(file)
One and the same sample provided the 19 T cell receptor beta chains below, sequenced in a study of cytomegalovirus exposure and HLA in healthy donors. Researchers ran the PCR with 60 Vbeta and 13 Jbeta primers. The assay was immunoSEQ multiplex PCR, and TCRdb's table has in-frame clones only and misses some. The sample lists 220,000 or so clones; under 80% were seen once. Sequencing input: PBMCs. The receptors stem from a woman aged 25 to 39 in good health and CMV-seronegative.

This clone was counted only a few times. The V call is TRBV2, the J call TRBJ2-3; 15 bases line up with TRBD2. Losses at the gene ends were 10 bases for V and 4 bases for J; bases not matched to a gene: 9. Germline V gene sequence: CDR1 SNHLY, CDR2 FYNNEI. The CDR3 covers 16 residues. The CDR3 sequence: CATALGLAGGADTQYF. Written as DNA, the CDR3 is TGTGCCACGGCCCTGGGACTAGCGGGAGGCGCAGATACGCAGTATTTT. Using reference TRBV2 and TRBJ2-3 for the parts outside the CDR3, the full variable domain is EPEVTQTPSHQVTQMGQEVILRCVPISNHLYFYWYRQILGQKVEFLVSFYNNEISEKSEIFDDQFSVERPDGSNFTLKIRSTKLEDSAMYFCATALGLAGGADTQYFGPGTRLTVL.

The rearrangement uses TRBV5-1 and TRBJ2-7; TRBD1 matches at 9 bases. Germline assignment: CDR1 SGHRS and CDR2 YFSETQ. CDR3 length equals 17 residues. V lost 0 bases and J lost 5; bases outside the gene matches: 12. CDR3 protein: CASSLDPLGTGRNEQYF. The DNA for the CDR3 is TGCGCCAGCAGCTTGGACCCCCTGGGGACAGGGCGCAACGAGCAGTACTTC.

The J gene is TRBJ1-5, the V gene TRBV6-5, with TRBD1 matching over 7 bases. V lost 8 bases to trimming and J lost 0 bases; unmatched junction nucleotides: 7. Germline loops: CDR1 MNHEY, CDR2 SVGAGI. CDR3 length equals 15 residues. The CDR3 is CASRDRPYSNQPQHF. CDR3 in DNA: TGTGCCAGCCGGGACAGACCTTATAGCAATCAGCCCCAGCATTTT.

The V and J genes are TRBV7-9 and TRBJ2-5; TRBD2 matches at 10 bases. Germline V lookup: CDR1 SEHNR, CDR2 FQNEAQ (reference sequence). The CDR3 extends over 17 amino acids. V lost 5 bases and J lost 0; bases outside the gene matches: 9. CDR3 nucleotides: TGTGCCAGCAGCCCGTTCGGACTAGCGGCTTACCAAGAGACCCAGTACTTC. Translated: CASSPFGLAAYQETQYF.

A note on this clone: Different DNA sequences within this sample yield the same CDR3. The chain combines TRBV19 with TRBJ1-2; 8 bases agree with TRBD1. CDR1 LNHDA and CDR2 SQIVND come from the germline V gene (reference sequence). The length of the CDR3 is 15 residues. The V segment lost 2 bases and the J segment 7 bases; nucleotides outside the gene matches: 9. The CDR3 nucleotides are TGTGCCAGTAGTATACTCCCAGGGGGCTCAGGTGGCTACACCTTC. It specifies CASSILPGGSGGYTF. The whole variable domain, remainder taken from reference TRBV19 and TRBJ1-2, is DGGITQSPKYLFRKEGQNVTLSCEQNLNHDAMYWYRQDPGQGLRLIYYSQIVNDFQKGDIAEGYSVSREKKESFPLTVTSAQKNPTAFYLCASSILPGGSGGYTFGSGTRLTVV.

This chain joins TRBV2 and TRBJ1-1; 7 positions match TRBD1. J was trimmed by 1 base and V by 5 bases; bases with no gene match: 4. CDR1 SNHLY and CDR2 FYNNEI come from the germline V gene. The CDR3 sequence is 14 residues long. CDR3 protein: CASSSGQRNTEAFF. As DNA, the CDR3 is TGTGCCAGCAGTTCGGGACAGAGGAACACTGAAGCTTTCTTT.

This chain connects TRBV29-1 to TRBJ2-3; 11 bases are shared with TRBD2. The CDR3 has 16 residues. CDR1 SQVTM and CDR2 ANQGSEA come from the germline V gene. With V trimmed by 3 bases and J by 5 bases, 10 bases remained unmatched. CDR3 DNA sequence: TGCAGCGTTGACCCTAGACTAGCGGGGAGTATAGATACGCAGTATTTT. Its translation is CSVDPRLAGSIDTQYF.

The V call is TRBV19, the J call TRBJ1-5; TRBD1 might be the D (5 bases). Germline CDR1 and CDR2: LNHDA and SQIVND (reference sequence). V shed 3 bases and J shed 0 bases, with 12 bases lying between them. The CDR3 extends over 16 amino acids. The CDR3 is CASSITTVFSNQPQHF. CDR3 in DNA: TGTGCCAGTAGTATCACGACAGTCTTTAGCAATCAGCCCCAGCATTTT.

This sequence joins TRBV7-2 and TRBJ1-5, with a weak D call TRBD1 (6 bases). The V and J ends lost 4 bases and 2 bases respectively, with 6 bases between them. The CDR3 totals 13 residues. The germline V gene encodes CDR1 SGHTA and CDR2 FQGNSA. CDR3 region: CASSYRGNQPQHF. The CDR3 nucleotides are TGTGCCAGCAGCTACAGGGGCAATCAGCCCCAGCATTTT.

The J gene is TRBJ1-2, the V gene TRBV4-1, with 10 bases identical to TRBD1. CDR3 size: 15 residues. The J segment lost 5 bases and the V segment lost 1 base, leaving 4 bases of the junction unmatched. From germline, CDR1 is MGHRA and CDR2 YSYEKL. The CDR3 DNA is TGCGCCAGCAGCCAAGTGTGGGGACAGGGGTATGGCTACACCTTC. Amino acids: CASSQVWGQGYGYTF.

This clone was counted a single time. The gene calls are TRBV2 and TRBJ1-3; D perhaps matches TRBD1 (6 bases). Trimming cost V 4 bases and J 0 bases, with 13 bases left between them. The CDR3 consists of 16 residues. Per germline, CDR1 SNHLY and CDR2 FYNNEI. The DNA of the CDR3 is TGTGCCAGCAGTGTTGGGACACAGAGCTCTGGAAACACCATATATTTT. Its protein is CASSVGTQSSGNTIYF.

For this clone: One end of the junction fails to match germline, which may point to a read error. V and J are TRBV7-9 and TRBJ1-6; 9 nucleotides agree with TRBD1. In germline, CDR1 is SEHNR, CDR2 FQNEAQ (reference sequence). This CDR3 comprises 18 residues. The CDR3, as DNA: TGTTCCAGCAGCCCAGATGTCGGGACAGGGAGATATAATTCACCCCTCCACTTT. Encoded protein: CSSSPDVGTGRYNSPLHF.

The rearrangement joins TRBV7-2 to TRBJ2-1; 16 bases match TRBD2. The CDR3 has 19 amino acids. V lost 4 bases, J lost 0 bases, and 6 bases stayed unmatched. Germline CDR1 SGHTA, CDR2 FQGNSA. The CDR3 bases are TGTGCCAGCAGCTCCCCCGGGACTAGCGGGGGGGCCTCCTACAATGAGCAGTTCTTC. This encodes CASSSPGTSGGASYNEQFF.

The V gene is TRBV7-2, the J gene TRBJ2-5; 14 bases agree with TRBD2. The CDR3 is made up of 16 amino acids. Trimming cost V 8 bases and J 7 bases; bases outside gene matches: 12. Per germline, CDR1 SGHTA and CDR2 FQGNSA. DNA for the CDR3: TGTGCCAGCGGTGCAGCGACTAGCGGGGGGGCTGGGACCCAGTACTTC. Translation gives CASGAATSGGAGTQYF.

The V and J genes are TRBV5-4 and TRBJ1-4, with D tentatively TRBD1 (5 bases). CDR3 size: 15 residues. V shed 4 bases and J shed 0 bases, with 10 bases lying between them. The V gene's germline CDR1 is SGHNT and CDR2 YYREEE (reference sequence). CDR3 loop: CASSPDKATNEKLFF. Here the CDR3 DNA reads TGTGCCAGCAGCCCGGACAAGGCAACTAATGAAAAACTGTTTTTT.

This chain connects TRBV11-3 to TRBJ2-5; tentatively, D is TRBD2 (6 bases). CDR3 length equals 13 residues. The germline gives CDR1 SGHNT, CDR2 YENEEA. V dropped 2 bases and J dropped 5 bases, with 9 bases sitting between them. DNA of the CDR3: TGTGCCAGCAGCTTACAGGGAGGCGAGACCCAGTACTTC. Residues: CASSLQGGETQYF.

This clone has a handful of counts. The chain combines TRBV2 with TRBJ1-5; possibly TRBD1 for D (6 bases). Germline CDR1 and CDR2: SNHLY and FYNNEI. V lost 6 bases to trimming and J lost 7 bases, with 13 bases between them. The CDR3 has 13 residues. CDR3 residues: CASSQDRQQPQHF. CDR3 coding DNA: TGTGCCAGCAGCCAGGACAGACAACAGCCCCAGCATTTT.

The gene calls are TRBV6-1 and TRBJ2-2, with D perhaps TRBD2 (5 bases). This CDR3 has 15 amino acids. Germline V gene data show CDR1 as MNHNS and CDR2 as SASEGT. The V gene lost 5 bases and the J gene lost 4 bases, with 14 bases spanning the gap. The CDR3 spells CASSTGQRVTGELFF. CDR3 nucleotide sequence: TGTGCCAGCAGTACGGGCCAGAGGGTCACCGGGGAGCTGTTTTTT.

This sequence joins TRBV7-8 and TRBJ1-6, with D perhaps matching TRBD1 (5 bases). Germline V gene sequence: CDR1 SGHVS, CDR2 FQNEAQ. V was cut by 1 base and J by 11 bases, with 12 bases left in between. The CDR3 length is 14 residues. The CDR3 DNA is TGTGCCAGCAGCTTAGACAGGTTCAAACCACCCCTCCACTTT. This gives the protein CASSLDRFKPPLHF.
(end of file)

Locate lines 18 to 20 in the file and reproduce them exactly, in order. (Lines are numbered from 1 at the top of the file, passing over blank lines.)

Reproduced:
This clone has a handful of counts. The chain combines TRBV2 with TRBJ1-5; possibly TRBD1 for D (6 bases). Germline CDR1 and CDR2: SNHLY and FYNNEI. V lost 6 bases to trimming and J lost 7 bases, with 13 bases between them. The CDR3 has 13 residues. CDR3 residues: CASSQDRQQPQHF. CDR3 coding DNA: TGTGCCAGCAGCCAGGACAGACAACAGCCCCAGCATTTT.

The gene calls are TRBV6-1 and TRBJ2-2, with D perhaps TRBD2 (5 bases). This CDR3 has 15 amino acids. Germline V gene data show CDR1 as MNHNS and CDR2 as SASEGT. The V gene lost 5 bases and the J gene lost 4 bases, with 14 bases spanning the gap. The CDR3 spells CASSTGQRVTGELFF. CDR3 nucleotide sequence: TGTGCCAGCAGTACGGGCCAGAGGGTCACCGGGGAGCTGTTTTTT.

This sequence joins TRBV7-8 and TRBJ1-6, with D perhaps matching TRBD1 (5 bases). Germline V gene sequence: CDR1 SGHVS, CDR2 FQNEAQ. V was cut by 1 base and J by 11 bases, with 12 bases left in between. The CDR3 length is 14 residues. The CDR3 DNA is TGTGCCAGCAGCTTAGACAGGTTCAAACCACCCCTCCACTTT. This gives the protein CASSLDRFKPPLHF.